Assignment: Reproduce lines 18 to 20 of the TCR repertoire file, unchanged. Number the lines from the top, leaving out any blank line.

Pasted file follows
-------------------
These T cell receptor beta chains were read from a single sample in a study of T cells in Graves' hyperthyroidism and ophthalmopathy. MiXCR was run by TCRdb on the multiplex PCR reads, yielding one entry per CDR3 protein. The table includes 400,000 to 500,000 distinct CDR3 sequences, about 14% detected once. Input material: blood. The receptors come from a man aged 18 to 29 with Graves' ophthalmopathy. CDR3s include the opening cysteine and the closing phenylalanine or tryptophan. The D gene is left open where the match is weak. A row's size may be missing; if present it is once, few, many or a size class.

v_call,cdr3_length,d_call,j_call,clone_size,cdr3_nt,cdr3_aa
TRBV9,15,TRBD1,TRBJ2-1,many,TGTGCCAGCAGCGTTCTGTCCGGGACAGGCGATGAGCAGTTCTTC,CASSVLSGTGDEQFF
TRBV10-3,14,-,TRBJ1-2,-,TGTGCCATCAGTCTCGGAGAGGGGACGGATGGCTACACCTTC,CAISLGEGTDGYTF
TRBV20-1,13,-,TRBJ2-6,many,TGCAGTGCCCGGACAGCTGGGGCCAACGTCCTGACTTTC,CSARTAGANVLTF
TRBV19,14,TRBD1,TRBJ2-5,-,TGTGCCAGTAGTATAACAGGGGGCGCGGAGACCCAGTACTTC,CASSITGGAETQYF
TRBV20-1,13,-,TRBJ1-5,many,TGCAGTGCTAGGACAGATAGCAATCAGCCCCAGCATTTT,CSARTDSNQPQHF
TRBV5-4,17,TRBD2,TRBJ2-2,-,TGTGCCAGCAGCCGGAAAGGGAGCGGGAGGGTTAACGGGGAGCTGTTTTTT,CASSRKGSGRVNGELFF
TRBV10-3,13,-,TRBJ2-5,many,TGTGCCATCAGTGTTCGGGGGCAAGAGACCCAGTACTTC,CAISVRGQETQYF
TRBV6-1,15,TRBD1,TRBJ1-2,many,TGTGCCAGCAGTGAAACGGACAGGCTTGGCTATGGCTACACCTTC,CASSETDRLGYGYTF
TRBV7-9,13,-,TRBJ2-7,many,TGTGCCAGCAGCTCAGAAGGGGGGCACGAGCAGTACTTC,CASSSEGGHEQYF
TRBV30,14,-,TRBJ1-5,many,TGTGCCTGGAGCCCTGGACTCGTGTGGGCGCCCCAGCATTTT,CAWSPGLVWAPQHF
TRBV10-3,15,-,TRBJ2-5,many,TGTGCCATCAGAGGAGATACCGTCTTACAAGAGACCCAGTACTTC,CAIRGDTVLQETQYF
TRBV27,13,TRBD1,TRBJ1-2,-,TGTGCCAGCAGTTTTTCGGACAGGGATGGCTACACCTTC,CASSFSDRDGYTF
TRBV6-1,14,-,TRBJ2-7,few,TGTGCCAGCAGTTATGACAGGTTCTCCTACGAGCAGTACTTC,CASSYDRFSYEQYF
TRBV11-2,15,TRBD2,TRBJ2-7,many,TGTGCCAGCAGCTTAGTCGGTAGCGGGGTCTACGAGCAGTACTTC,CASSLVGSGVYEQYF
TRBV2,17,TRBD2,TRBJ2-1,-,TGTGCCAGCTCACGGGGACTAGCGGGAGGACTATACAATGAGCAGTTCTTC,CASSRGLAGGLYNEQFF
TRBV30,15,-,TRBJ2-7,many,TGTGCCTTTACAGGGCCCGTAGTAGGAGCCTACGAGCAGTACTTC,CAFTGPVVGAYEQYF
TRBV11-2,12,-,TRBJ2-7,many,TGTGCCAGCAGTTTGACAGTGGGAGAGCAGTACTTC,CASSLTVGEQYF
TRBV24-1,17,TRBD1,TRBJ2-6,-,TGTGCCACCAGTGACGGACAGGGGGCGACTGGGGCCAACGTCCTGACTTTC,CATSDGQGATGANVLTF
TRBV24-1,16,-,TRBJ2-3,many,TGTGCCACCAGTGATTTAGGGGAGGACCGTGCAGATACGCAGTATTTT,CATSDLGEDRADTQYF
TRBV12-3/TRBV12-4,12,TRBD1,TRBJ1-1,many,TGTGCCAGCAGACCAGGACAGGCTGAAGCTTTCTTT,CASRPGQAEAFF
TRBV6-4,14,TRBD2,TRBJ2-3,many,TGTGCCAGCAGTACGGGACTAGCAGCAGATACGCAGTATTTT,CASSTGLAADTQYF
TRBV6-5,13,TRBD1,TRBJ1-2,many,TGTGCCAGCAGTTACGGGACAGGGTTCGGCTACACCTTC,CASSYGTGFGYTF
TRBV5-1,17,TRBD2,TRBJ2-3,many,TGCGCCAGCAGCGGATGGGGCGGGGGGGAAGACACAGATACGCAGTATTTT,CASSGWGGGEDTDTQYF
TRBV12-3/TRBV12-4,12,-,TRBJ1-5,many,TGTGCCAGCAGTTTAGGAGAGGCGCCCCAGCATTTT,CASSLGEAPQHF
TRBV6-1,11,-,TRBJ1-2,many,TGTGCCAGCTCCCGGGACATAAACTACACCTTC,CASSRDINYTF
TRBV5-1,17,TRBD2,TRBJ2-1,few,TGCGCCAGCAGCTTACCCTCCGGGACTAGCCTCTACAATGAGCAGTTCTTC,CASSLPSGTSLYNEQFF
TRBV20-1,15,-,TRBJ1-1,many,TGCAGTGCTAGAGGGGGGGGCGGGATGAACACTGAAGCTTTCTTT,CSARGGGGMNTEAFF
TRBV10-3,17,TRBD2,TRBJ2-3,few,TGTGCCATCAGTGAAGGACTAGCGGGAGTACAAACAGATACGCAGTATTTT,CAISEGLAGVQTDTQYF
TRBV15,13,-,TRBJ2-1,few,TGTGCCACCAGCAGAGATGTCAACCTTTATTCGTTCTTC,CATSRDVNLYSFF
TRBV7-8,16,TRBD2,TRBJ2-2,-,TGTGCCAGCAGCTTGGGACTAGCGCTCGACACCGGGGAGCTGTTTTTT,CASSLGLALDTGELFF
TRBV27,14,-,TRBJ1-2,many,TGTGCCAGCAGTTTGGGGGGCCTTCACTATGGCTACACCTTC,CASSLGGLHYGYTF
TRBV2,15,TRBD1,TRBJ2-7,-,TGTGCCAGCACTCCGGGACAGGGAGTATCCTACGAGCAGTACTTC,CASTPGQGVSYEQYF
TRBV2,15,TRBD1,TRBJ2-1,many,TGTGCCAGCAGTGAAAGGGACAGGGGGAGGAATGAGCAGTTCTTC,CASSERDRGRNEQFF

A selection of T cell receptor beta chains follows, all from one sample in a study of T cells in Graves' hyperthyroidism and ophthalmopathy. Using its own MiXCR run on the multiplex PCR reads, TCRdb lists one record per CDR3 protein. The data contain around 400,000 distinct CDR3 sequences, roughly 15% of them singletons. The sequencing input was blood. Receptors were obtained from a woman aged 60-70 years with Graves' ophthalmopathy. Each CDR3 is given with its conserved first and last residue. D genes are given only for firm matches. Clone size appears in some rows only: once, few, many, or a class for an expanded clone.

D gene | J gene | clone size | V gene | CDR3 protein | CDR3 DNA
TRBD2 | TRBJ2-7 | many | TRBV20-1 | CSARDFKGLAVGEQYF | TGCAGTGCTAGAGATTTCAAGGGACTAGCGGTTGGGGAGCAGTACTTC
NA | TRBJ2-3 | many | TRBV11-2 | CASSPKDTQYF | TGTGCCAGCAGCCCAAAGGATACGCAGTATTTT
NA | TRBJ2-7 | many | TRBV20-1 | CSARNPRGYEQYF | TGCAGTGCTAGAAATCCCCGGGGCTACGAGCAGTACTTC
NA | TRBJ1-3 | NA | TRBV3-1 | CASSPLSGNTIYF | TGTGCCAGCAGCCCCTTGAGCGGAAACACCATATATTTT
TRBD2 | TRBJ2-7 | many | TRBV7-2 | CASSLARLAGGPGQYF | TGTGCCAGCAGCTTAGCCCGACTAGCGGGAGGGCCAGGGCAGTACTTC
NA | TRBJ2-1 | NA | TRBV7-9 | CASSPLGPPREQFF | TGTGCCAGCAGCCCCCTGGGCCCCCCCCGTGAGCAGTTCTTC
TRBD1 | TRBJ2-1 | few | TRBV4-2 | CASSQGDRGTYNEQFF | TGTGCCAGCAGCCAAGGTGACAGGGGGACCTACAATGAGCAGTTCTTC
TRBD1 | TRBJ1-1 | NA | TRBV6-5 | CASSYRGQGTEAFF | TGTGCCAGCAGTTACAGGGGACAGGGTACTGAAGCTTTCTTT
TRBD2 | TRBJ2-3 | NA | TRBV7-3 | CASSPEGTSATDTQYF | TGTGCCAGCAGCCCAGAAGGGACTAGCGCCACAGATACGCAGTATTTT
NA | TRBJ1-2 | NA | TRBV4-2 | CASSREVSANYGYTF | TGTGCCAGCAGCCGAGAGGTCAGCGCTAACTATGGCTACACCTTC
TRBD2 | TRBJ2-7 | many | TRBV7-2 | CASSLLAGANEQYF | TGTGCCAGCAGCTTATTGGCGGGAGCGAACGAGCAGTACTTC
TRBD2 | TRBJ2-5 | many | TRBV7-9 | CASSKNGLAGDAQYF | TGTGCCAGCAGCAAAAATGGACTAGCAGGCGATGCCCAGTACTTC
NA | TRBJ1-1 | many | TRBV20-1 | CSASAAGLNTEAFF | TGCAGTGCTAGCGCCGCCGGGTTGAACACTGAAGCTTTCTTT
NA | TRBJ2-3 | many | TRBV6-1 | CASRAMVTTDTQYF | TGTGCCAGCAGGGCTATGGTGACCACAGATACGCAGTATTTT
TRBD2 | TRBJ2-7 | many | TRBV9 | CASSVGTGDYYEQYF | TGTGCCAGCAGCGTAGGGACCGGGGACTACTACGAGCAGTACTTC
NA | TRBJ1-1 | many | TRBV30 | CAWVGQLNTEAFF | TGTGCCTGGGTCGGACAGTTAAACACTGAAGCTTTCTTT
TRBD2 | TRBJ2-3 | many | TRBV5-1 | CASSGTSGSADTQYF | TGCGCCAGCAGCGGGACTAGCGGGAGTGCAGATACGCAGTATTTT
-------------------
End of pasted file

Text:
TRBV30,15,-,TRBJ2-7,many,TGTGCCTTTACAGGGCCCGTAGTAGGAGCCTACGAGCAGTACTTC,CAFTGPVVGAYEQYF
TRBV11-2,12,-,TRBJ2-7,many,TGTGCCAGCAGTTTGACAGTGGGAGAGCAGTACTTC,CASSLTVGEQYF
TRBV24-1,17,TRBD1,TRBJ2-6,-,TGTGCCACCAGTGACGGACAGGGGGCGACTGGGGCCAACGTCCTGACTTTC,CATSDGQGATGANVLTF